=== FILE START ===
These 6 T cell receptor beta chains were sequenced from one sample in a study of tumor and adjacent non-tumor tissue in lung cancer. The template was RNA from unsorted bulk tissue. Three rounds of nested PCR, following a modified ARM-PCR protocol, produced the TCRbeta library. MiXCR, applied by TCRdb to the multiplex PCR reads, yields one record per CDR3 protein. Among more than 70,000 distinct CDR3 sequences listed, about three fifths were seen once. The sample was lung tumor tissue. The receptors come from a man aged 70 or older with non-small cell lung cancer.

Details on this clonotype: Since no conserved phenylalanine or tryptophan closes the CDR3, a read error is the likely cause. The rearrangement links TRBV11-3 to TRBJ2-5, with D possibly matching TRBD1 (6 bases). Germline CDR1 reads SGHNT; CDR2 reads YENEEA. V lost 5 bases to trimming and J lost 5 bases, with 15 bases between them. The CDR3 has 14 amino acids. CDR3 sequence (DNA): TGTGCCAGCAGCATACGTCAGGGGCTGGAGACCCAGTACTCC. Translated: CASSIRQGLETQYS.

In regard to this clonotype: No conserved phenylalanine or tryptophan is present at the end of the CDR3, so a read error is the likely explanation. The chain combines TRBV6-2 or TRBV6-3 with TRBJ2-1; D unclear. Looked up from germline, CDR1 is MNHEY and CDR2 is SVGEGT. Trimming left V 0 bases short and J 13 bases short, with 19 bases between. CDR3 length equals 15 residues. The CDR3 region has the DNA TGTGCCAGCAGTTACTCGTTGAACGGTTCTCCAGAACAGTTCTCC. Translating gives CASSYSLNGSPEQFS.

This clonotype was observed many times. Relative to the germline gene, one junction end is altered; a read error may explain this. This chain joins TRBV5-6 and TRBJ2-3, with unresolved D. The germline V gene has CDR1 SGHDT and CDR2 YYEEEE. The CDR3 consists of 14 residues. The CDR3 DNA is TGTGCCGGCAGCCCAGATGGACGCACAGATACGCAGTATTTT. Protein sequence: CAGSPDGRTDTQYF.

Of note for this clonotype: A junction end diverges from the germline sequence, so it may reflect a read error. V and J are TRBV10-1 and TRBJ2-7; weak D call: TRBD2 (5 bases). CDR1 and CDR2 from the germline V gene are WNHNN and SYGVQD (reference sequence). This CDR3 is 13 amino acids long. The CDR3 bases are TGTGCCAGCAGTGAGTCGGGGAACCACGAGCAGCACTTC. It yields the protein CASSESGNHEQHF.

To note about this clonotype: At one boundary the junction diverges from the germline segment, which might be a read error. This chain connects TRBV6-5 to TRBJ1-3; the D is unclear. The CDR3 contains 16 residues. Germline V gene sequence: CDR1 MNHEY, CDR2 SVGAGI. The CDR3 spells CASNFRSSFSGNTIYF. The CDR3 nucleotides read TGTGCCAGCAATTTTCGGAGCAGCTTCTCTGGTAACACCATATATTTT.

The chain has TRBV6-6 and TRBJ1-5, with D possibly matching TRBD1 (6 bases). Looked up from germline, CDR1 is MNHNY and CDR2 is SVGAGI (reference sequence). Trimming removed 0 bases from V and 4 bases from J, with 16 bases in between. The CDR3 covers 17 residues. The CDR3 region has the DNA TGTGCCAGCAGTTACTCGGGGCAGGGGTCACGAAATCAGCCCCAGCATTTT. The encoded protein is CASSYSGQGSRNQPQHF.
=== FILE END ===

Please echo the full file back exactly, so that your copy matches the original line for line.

These 6 T cell receptor beta chains were sequenced from one sample in a study of tumor and adjacent non-tumor tissue in lung cancer. The template was RNA from unsorted bulk tissue. Three rounds of nested PCR, following a modified ARM-PCR protocol, produced the TCRbeta library. MiXCR, applied by TCRdb to the multiplex PCR reads, yields one record per CDR3 protein. Among more than 70,000 distinct CDR3 sequences listed, about three fifths were seen once. The sample was lung tumor tissue. The receptors come from a man aged 70 or older with non-small cell lung cancer.

Details on this clonotype: Since no conserved phenylalanine or tryptophan closes the CDR3, a read error is the likely cause. The rearrangement links TRBV11-3 to TRBJ2-5, with D possibly matching TRBD1 (6 bases). Germline CDR1 reads SGHNT; CDR2 reads YENEEA. V lost 5 bases to trimming and J lost 5 bases, with 15 bases between them. The CDR3 has 14 amino acids. CDR3 sequence (DNA): TGTGCCAGCAGCATACGTCAGGGGCTGGAGACCCAGTACTCC. Translated: CASSIRQGLETQYS.

In regard to this clonotype: No conserved phenylalanine or tryptophan is present at the end of the CDR3, so a read error is the likely explanation. The chain combines TRBV6-2 or TRBV6-3 with TRBJ2-1; D unclear. Looked up from germline, CDR1 is MNHEY and CDR2 is SVGEGT. Trimming left V 0 bases short and J 13 bases short, with 19 bases between. CDR3 length equals 15 residues. The CDR3 region has the DNA TGTGCCAGCAGTTACTCGTTGAACGGTTCTCCAGAACAGTTCTCC. Translating gives CASSYSLNGSPEQFS.

This clonotype was observed many times. Relative to the germline gene, one junction end is altered; a read error may explain this. This chain joins TRBV5-6 and TRBJ2-3, with unresolved D. The germline V gene has CDR1 SGHDT and CDR2 YYEEEE. The CDR3 consists of 14 residues. The CDR3 DNA is TGTGCCGGCAGCCCAGATGGACGCACAGATACGCAGTATTTT. Protein sequence: CAGSPDGRTDTQYF.

Of note for this clonotype: A junction end diverges from the germline sequence, so it may reflect a read error. V and J are TRBV10-1 and TRBJ2-7; weak D call: TRBD2 (5 bases). CDR1 and CDR2 from the germline V gene are WNHNN and SYGVQD (reference sequence). This CDR3 is 13 amino acids long. The CDR3 bases are TGTGCCAGCAGTGAGTCGGGGAACCACGAGCAGCACTTC. It yields the protein CASSESGNHEQHF.

To note about this clonotype: At one boundary the junction diverges from the germline segment, which might be a read error. This chain connects TRBV6-5 to TRBJ1-3; the D is unclear. The CDR3 contains 16 residues. Germline V gene sequence: CDR1 MNHEY, CDR2 SVGAGI. The CDR3 spells CASNFRSSFSGNTIYF. The CDR3 nucleotides read TGTGCCAGCAATTTTCGGAGCAGCTTCTCTGGTAACACCATATATTTT.

The chain has TRBV6-6 and TRBJ1-5, with D possibly matching TRBD1 (6 bases). Looked up from germline, CDR1 is MNHNY and CDR2 is SVGAGI (reference sequence). Trimming removed 0 bases from V and 4 bases from J, with 16 bases in between. The CDR3 covers 17 residues. The CDR3 region has the DNA TGTGCCAGCAGTTACTCGGGGCAGGGGTCACGAAATCAGCCCCAGCATTTT. The encoded protein is CASSYSGQGSRNQPQHF.